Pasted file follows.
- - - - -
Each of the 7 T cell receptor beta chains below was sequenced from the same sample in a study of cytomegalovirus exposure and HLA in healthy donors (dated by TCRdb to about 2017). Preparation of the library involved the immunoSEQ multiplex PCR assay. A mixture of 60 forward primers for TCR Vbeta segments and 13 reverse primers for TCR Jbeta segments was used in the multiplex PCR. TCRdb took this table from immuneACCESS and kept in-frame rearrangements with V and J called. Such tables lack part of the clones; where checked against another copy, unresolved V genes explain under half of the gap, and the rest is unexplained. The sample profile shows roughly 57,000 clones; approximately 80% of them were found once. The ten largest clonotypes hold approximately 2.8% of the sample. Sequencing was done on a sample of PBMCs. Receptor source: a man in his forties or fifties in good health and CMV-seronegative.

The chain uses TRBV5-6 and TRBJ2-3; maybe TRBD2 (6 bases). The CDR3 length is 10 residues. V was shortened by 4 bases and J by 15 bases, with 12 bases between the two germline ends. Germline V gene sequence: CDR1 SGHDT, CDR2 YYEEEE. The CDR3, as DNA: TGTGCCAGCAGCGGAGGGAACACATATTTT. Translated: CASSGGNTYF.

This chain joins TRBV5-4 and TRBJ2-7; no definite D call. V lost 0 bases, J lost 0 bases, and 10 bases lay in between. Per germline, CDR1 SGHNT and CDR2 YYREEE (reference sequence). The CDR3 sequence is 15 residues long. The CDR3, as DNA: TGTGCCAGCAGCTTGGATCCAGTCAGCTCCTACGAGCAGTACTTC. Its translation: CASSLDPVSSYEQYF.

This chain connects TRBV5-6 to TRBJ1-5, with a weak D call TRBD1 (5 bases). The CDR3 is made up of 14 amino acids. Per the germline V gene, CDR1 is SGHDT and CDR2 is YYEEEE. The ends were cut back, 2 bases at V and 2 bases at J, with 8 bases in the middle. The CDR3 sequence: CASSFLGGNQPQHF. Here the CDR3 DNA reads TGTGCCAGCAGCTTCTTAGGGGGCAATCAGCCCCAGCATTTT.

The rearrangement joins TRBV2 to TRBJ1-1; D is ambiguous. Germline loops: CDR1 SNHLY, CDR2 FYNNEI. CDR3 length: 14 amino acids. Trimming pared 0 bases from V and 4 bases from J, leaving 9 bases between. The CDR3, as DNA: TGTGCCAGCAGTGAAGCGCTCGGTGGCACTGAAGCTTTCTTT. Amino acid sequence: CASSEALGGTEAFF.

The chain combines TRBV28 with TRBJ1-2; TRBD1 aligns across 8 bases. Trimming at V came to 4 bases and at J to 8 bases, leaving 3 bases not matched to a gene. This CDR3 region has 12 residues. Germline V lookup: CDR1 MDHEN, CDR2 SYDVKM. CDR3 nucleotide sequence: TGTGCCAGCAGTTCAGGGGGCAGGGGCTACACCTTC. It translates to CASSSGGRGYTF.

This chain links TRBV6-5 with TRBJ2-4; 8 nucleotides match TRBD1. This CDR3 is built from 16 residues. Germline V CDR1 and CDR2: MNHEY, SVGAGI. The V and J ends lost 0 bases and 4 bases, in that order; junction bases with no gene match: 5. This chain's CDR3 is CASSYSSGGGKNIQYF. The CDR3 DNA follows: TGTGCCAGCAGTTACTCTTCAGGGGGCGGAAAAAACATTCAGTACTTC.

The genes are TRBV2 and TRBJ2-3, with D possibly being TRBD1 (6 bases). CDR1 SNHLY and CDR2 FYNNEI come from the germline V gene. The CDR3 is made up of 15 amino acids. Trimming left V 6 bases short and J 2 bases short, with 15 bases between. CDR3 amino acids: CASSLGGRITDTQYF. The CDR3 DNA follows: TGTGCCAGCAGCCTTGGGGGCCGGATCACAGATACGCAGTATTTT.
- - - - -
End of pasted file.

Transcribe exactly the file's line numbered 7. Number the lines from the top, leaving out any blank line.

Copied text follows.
This chain links TRBV6-5 with TRBJ2-4; 8 nucleotides match TRBD1. This CDR3 is built from 16 residues. Germline V CDR1 and CDR2: MNHEY, SVGAGI. The V and J ends lost 0 bases and 4 bases, in that order; junction bases with no gene match: 5. This chain's CDR3 is CASSYSSGGGKNIQYF. The CDR3 DNA follows: TGTGCCAGCAGTTACTCTTCAGGGGGCGGAAAAAACATTCAGTACTTC.